Resonance by Chris Dolley Read Free Book Online

Book: Resonance by Chris Dolley Read Free Book Online
Authors: Chris Dolley
Tags: Science-Fiction
round. "Dad! You're back," he'd shouted, jumping up and wrapping his arms around the man's legs.
    The man had ruffled Robbie's hair then grabbed him under the arms and swung him up over his head. "More! More!" Robbie had shouted.
    "Later," said the man, setting Robbie down. "I've got to see your mother first. You play with Graham."
    Graham had watched the man trot up the steps and disappear inside the house. He couldn't understand it.
    "Why did you call that man 'dad'?" he'd asked.
    "What do you call yours—papa?" Robbie had replied, putting on a posh accent and dissolving into giggles at his cleverness.
    "But he's not your dad. Your dad's dead."
    Robbie's smile had vanished in an instant. Graham could see it still. The shock in his eyes, the quiver in his lower lip.
    The two boys never spoke again.
    "Why do you say such hurtful things?" His mother had asked him the next day. And many other days after that. Every time Graham opened his mouth he either offended someone or convinced them of his stupidity. So one day he stopped talking. It wasn't worth the pain.
    "You don't say much, do you?" asked Annalise.
    Graham looked up from his plate. Annalise was looking at him expectantly. Graham smiled and shook his head.
    He had so many questions he wanted to ask her. Did she have any memory of saving him on Wednesday morning? Did she know anything about ParaDim, about why people were after him, who they were and what they wanted?
    "Don't you like talking?"
    He felt awkward, torn between his need to know and his fear of making things worse. How would she react if he asked her if she'd ever spent the night in a cardboard box? Would she laugh, get upset, change the subject? He hadn't the slightest inkling. Conversation was a complete mystery to him. Normal people understood the rules, he didn't.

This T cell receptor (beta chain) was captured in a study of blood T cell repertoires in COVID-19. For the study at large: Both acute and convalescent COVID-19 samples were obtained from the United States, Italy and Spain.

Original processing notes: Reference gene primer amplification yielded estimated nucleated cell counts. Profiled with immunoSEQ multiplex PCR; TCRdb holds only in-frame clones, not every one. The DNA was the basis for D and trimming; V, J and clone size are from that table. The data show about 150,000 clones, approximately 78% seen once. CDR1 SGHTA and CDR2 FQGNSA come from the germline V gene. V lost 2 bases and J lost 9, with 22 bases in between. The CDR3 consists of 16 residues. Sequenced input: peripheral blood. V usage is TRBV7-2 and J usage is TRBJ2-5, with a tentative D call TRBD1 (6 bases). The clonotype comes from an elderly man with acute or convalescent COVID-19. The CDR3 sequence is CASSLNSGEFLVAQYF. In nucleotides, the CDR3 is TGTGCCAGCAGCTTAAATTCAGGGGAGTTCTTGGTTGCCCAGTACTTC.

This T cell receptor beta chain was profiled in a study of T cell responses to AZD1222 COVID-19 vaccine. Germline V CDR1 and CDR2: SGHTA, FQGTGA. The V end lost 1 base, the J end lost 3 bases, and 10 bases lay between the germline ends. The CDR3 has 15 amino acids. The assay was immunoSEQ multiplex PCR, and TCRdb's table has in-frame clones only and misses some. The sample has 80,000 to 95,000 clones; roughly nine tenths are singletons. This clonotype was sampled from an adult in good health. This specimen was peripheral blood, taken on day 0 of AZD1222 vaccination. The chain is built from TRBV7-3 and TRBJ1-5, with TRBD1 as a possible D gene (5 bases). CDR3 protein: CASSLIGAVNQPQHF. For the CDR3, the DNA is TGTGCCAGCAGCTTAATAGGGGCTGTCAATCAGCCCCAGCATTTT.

He closed his mouth and looked down.
    "You know, I used to be shy. About a gazillion years ago. Not now, though. Want to know how?"
    Graham shrugged and rotated his coffee cup, bringing the handle around until it was at right angles to his knife and fork.
    "Someone told me to imagine that everyone else in the room was in their underwear."
    Graham went bright red, he couldn't think of anything less helpful.
    "Can you imagine that?" Annalise laughed and peered around the side of the table, looking at Graham's hips. "Why, Mr. Smith." She clapped her hands to her face in mock surprise. "Not the purple boxers with the yellow elephants . . . again!"
    Graham giggled, he couldn't help it.
    "You try. You can't be intimidated by a roomful of people who can't even dress themselves, can you?"
    "I can," he whispered, head bowed, surprised at the sound of his voice, so thin, so fragile. He cleared his throat and swallowed hard.
    "Why? Look at me. I'm the only other person at this table. And I'm a wreck! I hear voices. I quit my job yesterday and flew four thousand miles to save someone I met in a dream. I'm the last person you should feel intimidated by."
    She was right.
    "I've seen you before," he said, his head still bowed.
    Annalise's lower jaw dropped. "In a dream?"
    Graham shook his head and told her what had happened on Wednesday morning. Annalise listened, her eyes widening in amazement.
    "You're sure it was me?"
    He nodded. "Your hair was orange, but it was you."
    Annalise gasped. "The girl in my dream had orange hair! That was one of the reasons I thought it must be a past life. I've never had orange hair. That is so spooky."
    Graham took several gulps of coffee. His mouth felt dry and his throat sore.
    "Do you think I might have a doppelganger out there? Or a twin?" She took another sip of coffee and then almost dropped the cup. "The girl in my head! I bet it's her! She needs help so she contacts me. What do you think?"
    Graham shrugged. He couldn't tell her what he really thought: that the orange-haired Annalise had unravelled into non-existence, that her life had peeled away just as another was brought to the surface—the blonde-haired girl from

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